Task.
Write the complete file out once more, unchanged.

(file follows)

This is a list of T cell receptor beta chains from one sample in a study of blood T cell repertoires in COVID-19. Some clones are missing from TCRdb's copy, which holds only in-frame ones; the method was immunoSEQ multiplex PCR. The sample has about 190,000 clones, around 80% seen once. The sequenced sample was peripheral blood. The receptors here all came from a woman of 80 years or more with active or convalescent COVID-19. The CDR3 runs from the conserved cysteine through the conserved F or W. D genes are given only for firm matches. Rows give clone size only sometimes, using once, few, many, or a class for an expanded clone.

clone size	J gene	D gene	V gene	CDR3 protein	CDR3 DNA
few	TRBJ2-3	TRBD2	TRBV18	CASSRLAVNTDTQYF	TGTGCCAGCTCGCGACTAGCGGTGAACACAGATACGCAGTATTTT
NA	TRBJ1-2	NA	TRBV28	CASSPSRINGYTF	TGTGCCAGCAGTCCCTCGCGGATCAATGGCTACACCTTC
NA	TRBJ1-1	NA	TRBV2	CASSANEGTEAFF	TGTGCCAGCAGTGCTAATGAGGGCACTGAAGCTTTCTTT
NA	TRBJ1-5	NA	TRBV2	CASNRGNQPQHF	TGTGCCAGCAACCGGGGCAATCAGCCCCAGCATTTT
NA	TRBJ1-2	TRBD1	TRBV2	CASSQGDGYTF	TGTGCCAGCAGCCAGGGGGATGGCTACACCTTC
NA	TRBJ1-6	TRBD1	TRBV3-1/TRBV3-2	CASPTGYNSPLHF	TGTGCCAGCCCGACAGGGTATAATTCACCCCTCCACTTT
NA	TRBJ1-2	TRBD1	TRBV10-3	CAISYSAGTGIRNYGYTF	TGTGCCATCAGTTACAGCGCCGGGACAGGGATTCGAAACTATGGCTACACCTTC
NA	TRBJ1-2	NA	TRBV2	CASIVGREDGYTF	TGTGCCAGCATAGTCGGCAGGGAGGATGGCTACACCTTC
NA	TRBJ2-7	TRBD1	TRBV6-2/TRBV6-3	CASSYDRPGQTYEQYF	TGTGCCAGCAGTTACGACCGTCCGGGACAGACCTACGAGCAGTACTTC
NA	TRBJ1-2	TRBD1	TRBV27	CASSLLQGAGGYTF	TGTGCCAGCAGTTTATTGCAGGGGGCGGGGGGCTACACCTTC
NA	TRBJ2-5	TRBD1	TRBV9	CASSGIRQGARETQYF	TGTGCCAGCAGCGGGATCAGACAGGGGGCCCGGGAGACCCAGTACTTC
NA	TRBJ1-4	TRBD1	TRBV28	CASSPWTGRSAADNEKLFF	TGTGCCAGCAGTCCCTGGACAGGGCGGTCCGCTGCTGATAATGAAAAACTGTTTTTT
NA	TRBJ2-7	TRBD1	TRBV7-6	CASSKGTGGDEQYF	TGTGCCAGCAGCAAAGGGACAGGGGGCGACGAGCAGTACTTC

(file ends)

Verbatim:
This is a list of T cell receptor beta chains from one sample in a study of blood T cell repertoires in COVID-19. Some clones are missing from TCRdb's copy, which holds only in-frame ones; the method was immunoSEQ multiplex PCR. The sample has about 190,000 clones, around 80% seen once. The sequenced sample was peripheral blood. The receptors here all came from a woman of 80 years or more with active or convalescent COVID-19. The CDR3 runs from the conserved cysteine through the conserved F or W. D genes are given only for firm matches. Rows give clone size only sometimes, using once, few, many, or a class for an expanded clone.

clone size	J gene	D gene	V gene	CDR3 protein	CDR3 DNA
few	TRBJ2-3	TRBD2	TRBV18	CASSRLAVNTDTQYF	TGTGCCAGCTCGCGACTAGCGGTGAACACAGATACGCAGTATTTT
NA	TRBJ1-2	NA	TRBV28	CASSPSRINGYTF	TGTGCCAGCAGTCCCTCGCGGATCAATGGCTACACCTTC
NA	TRBJ1-1	NA	TRBV2	CASSANEGTEAFF	TGTGCCAGCAGTGCTAATGAGGGCACTGAAGCTTTCTTT
NA	TRBJ1-5	NA	TRBV2	CASNRGNQPQHF	TGTGCCAGCAACCGGGGCAATCAGCCCCAGCATTTT
NA	TRBJ1-2	TRBD1	TRBV2	CASSQGDGYTF	TGTGCCAGCAGCCAGGGGGATGGCTACACCTTC
NA	TRBJ1-6	TRBD1	TRBV3-1/TRBV3-2	CASPTGYNSPLHF	TGTGCCAGCCCGACAGGGTATAATTCACCCCTCCACTTT
NA	TRBJ1-2	TRBD1	TRBV10-3	CAISYSAGTGIRNYGYTF	TGTGCCATCAGTTACAGCGCCGGGACAGGGATTCGAAACTATGGCTACACCTTC
NA	TRBJ1-2	NA	TRBV2	CASIVGREDGYTF	TGTGCCAGCATAGTCGGCAGGGAGGATGGCTACACCTTC
NA	TRBJ2-7	TRBD1	TRBV6-2/TRBV6-3	CASSYDRPGQTYEQYF	TGTGCCAGCAGTTACGACCGTCCGGGACAGACCTACGAGCAGTACTTC
NA	TRBJ1-2	TRBD1	TRBV27	CASSLLQGAGGYTF	TGTGCCAGCAGTTTATTGCAGGGGGCGGGGGGCTACACCTTC
NA	TRBJ2-5	TRBD1	TRBV9	CASSGIRQGARETQYF	TGTGCCAGCAGCGGGATCAGACAGGGGGCCCGGGAGACCCAGTACTTC
NA	TRBJ1-4	TRBD1	TRBV28	CASSPWTGRSAADNEKLFF	TGTGCCAGCAGTCCCTGGACAGGGCGGTCCGCTGCTGATAATGAAAAACTGTTTTTT
NA	TRBJ2-7	TRBD1	TRBV7-6	CASSKGTGGDEQYF	TGTGCCAGCAGCAAAGGGACAGGGGGCGACGAGCAGTACTTC